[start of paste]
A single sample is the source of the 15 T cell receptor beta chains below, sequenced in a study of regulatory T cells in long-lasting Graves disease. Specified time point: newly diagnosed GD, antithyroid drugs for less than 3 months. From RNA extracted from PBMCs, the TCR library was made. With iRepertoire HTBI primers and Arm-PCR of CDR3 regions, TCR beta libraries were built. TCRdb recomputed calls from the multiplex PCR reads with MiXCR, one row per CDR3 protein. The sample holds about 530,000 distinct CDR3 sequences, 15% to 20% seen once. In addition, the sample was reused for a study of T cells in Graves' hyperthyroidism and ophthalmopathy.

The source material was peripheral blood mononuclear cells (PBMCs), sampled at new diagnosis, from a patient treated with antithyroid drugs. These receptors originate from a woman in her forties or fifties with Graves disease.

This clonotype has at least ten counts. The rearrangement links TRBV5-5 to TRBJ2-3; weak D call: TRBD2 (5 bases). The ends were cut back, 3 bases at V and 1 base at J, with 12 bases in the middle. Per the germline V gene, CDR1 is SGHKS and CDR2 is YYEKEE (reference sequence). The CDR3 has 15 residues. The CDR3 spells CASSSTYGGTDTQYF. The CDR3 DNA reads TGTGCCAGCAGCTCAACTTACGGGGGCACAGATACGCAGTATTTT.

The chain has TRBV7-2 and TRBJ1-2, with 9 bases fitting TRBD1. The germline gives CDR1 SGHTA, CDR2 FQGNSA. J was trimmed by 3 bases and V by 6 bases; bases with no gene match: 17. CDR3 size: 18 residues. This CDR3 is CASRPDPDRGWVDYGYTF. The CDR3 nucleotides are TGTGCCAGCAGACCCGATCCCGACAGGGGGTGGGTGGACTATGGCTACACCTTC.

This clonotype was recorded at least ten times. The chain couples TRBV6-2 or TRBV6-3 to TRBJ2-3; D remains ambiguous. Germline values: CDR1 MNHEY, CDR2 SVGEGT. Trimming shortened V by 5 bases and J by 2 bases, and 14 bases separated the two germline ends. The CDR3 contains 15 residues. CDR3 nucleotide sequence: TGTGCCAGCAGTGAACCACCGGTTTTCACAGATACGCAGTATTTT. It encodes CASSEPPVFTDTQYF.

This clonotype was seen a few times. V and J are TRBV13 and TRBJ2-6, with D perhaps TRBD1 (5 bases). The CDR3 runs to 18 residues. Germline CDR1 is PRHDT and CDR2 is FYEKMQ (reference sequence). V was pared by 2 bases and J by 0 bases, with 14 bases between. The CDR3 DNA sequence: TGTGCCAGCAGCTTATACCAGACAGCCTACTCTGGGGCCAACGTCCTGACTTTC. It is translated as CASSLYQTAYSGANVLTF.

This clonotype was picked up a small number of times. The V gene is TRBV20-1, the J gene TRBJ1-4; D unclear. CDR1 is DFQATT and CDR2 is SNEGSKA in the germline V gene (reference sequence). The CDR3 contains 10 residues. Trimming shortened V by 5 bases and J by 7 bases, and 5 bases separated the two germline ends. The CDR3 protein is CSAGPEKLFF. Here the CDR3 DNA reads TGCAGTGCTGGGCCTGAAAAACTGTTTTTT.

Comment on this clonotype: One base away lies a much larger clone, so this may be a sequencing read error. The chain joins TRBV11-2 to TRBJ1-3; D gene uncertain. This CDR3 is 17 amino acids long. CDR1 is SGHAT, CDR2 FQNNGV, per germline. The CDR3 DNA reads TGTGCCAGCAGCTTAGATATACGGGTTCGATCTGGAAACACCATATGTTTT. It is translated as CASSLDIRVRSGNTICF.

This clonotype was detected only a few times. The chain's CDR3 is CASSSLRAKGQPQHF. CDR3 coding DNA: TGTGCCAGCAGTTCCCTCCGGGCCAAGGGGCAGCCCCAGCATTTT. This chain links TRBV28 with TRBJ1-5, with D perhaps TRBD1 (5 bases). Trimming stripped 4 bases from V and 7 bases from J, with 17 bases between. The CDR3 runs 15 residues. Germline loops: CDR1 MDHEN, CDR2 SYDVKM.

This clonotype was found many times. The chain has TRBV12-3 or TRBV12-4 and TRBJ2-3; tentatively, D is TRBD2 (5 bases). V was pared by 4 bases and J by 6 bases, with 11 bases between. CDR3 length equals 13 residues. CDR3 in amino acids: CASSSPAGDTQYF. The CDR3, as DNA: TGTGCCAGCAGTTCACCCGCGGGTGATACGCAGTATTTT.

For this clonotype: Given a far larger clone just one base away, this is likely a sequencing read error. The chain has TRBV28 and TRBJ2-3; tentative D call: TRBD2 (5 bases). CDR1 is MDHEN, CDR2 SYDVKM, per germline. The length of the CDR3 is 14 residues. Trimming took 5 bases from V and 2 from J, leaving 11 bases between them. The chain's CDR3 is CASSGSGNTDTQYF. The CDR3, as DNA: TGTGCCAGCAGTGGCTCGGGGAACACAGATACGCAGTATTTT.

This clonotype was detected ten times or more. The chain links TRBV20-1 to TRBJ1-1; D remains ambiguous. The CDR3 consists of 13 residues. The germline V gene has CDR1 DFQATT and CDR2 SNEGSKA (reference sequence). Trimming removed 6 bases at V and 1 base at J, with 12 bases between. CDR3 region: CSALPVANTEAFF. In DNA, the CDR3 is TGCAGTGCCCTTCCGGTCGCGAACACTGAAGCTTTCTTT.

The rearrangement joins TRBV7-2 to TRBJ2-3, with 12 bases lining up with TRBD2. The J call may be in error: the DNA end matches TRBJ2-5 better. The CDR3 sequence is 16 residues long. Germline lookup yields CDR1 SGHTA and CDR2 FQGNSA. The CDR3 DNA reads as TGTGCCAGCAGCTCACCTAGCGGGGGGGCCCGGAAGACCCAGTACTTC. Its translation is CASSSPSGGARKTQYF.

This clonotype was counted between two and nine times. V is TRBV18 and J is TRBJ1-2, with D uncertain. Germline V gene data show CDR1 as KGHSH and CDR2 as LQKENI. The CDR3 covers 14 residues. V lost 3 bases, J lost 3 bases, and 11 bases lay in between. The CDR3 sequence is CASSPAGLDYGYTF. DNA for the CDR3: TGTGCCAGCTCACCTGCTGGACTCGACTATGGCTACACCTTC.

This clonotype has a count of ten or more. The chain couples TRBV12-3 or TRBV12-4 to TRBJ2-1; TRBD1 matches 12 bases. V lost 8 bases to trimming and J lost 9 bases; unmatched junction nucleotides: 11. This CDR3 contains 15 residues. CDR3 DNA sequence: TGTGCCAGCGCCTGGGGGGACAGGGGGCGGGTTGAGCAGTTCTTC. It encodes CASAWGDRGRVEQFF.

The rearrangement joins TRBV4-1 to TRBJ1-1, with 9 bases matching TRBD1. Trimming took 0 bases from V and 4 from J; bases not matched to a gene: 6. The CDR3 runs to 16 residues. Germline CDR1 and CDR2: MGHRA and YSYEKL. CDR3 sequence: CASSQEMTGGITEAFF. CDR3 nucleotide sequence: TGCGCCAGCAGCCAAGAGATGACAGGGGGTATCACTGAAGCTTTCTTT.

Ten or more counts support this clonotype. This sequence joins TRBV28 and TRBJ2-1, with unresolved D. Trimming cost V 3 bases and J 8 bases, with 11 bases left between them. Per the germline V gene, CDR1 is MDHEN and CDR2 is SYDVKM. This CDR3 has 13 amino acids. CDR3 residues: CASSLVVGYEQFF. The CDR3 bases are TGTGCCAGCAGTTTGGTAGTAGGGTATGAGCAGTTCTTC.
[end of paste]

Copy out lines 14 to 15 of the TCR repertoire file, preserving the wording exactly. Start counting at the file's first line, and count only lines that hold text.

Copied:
This clonotype was counted between two and nine times. V is TRBV18 and J is TRBJ1-2, with D uncertain. Germline V gene data show CDR1 as KGHSH and CDR2 as LQKENI. The CDR3 covers 14 residues. V lost 3 bases, J lost 3 bases, and 11 bases lay in between. The CDR3 sequence is CASSPAGLDYGYTF. DNA for the CDR3: TGTGCCAGCTCACCTGCTGGACTCGACTATGGCTACACCTTC.

This clonotype has a count of ten or more. The chain couples TRBV12-3 or TRBV12-4 to TRBJ2-1; TRBD1 matches 12 bases. V lost 8 bases to trimming and J lost 9 bases; unmatched junction nucleotides: 11. This CDR3 contains 15 residues. CDR3 DNA sequence: TGTGCCAGCGCCTGGGGGGACAGGGGGCGGGTTGAGCAGTTCTTC. It encodes CASAWGDRGRVEQFF.